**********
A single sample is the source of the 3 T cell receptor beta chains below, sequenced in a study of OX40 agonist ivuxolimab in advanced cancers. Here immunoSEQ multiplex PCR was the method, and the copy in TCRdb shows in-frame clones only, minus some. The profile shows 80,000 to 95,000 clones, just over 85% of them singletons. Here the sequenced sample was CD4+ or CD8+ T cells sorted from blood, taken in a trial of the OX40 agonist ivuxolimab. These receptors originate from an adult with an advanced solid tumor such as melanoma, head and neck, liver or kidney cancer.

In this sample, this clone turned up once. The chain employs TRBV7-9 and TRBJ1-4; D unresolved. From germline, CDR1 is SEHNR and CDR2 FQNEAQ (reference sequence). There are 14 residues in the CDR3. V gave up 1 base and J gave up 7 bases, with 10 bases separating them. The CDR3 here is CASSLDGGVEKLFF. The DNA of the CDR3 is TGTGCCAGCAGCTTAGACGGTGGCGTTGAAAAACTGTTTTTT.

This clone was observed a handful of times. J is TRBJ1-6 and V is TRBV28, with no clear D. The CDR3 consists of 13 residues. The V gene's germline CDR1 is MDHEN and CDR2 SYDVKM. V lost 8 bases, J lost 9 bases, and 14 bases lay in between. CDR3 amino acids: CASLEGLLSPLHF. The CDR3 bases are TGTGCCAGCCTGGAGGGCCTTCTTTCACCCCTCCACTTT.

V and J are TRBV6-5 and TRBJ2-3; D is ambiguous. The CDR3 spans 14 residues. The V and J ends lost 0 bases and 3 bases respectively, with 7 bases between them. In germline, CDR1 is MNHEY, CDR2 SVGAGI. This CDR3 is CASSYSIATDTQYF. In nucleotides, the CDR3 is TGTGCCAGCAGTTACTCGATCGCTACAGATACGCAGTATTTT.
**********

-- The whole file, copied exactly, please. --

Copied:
A single sample is the source of the 3 T cell receptor beta chains below, sequenced in a study of OX40 agonist ivuxolimab in advanced cancers. Here immunoSEQ multiplex PCR was the method, and the copy in TCRdb shows in-frame clones only, minus some. The profile shows 80,000 to 95,000 clones, just over 85% of them singletons. Here the sequenced sample was CD4+ or CD8+ T cells sorted from blood, taken in a trial of the OX40 agonist ivuxolimab. These receptors originate from an adult with an advanced solid tumor such as melanoma, head and neck, liver or kidney cancer.

In this sample, this clone turned up once. The chain employs TRBV7-9 and TRBJ1-4; D unresolved. From germline, CDR1 is SEHNR and CDR2 FQNEAQ (reference sequence). There are 14 residues in the CDR3. V gave up 1 base and J gave up 7 bases, with 10 bases separating them. The CDR3 here is CASSLDGGVEKLFF. The DNA of the CDR3 is TGTGCCAGCAGCTTAGACGGTGGCGTTGAAAAACTGTTTTTT.

This clone was observed a handful of times. J is TRBJ1-6 and V is TRBV28, with no clear D. The CDR3 consists of 13 residues. The V gene's germline CDR1 is MDHEN and CDR2 SYDVKM. V lost 8 bases, J lost 9 bases, and 14 bases lay in between. CDR3 amino acids: CASLEGLLSPLHF. The CDR3 bases are TGTGCCAGCCTGGAGGGCCTTCTTTCACCCCTCCACTTT.

V and J are TRBV6-5 and TRBJ2-3; D is ambiguous. The CDR3 spans 14 residues. The V and J ends lost 0 bases and 3 bases respectively, with 7 bases between them. In germline, CDR1 is MNHEY, CDR2 SVGAGI. This CDR3 is CASSYSIATDTQYF. In nucleotides, the CDR3 is TGTGCCAGCAGTTACTCGATCGCTACAGATACGCAGTATTTT.